An open letter to malls, businesses, and, well…society.

You know what’s fun?
Shopping.
I may be biased in the sense that I’m a girl, so it may come with the territory (yes, that was a joke, and no, I’m not trying to offend the feminists).  But even for the guys out there, let’s face it: it’s fun to get new things.  Maybe it’s clothes, maybe it’s shoes, maybe it’s the latest gadget Apple came out with…I mean, in our capitalist society, we were born and raised with the idea that old is bad and new is good and we need to buy things to make us happy.  I’m not saying this is right or wrong (trust me, I’m the last person in the world qualified for entering a political debate), but if you think about it, that’s kind of the way things are.
Well, ladies and gentlemen, there comes a point when it goes too far.  And that point, my friends, is Black Friday.
But before I reveal my innermost thoughts about this “holiday that’s not really a holiday,” let me give you a little background so you know where I’m coming from.
Back in 2006, my parents became owners of a Mrs. Fields Cookies store in our local mall.  And let me tell you, that was the coolest thing ever for my 6th grade self at the time.  Free cookies whenever I wanted?  Uhh, yes please!
But it wasn’t just that.  It also became my first “real” job while in high school, as well as a second family when I started getting to know the other girls who worked there.  My mom, the dedicated woman that she is, works there every weekday (and even some weekends) and oversees the daily store happenings.  My dad, too, is very invested in the business.  He does paperwork and works at the store, even though he has a full time job.  Even my younger sister worked there for her first job.  Basically, the store became a part of the Kaisershot family’s everyday life.
So in that sense, working on holidays was a given.  For example, every Christmas Eve for the past few years, my parents have worked the closing shift.  Then, when my sister and I became old enough, we too worked the Christmas Eve closing shift with my parents.  It’s never been the ideal situation, but my parents are so compassionate that they would rather take the responsibility of working on a holiday so their employees could celebrate with their families.  As the owners and bosses, they could easily sit back and relax on Christmas Eve while others worked at the store, but this is how they wanted to run their business, and I truly admire them for it.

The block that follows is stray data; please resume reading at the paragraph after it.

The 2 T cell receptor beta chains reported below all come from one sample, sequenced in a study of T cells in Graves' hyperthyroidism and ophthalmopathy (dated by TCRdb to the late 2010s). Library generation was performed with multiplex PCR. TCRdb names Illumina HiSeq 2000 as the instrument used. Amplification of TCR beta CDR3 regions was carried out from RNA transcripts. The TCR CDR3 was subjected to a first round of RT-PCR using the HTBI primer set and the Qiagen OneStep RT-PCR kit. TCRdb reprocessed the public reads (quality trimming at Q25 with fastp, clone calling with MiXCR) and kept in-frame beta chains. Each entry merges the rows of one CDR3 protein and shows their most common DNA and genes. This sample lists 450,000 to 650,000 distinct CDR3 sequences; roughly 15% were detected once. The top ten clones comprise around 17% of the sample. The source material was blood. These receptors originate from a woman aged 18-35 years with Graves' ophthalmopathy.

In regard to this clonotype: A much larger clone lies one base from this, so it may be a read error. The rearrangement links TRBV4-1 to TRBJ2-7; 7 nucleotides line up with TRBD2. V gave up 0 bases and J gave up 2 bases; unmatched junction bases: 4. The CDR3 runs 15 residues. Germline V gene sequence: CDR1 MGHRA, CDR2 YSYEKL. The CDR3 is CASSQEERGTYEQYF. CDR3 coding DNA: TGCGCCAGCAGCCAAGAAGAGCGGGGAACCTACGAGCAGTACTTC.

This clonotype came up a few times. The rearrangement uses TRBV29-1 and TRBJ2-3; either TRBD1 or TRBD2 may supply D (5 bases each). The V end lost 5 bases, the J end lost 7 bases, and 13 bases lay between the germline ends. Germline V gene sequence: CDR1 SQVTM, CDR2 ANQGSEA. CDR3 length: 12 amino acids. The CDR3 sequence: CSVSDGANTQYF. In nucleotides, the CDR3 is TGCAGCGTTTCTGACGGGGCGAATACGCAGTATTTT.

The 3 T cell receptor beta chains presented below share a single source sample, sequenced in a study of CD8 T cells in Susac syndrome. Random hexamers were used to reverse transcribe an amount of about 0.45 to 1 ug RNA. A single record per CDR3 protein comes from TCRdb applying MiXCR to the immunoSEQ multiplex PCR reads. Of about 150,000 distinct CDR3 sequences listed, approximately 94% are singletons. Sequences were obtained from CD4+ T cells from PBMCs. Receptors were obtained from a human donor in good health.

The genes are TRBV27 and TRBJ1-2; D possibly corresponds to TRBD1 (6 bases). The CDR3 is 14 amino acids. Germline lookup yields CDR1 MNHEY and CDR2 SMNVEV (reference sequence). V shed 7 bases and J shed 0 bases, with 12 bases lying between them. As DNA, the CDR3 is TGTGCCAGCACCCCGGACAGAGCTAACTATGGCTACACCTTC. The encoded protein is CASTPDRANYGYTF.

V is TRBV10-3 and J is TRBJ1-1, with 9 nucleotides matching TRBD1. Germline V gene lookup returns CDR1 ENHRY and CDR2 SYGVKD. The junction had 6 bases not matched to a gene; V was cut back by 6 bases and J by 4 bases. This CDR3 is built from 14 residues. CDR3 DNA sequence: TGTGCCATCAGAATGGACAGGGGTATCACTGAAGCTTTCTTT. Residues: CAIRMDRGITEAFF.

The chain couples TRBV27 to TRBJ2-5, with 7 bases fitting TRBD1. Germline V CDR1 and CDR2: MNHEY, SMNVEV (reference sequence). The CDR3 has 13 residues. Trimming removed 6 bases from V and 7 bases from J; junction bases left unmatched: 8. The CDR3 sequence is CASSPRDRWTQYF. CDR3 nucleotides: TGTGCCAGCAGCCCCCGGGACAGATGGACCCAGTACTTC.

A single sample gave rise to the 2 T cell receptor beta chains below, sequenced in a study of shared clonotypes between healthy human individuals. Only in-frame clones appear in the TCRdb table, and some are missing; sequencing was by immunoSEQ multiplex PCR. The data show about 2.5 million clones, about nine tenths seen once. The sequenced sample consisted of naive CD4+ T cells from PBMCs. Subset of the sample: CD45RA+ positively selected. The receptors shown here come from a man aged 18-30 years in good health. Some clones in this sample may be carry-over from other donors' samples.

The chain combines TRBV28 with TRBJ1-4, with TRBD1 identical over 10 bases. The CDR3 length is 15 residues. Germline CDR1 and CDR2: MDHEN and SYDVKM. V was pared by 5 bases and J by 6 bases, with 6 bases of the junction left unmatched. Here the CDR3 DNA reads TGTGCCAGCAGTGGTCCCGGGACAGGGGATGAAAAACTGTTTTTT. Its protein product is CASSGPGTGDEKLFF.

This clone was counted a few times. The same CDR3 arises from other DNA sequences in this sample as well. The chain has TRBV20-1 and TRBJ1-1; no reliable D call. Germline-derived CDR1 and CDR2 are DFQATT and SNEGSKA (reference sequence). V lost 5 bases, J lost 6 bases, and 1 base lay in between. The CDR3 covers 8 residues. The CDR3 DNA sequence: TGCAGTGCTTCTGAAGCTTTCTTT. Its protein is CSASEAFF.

But then there’s Black Friday.
Black Friday is that day after Thanksgiving were the mall and retailers open early so people can wake up at the crack of dawn (still digesting their Thanksgiving turkey, no doubt) and stampede through the various stores, eagerly searching for the best deal and fighting someone for that on-sale TV or article of clothing or electronic device that they “need.”  So, being a store in the mall means Mrs. Fields is subject to the regulations as to when we open and close.  And if the mall opens at 6:00 in the morning, that means Mrs. Fields does too.  And if Mrs. Fields has to be open at 6:00 in the morning, someone has to be there at the store to open it.  And who do you think does that?
My mom, my dad, my sister, and me.
Don’t get me wrong: it can be pretty fun.  Black Friday is the first day where it’s really acceptable to immerse yourself in the Christmas spirit, and at Mrs. Fields, we go hard.  Instead of our usual black polo uniforms, we are encouraged to wear red and green shirts, as well as Santa hats and reindeer antlers.  Because there are so many people at the mall, we are constantly busy and running around, but everyone is in such good spirits with smiles on their faces despite the early hour, so it’s a good time.  So, I generally really enjoy working during this time.
This year is different.  This year, our local mall opens at 8:00 pm on Thursday, November 28.
This year, our mall opens on Thanksgiving.
When I first found this out, courtesy of my mom, I was in disbelief.  8:00 on Thanksgiving?!  Why??
According to the mall, the purpose of this early opening is to “remain competitive” with, I assume, other retailers in town.  But in my opinion, that is no excuse.  In my eyes, there are far more negative effects from this early opening than positive ones.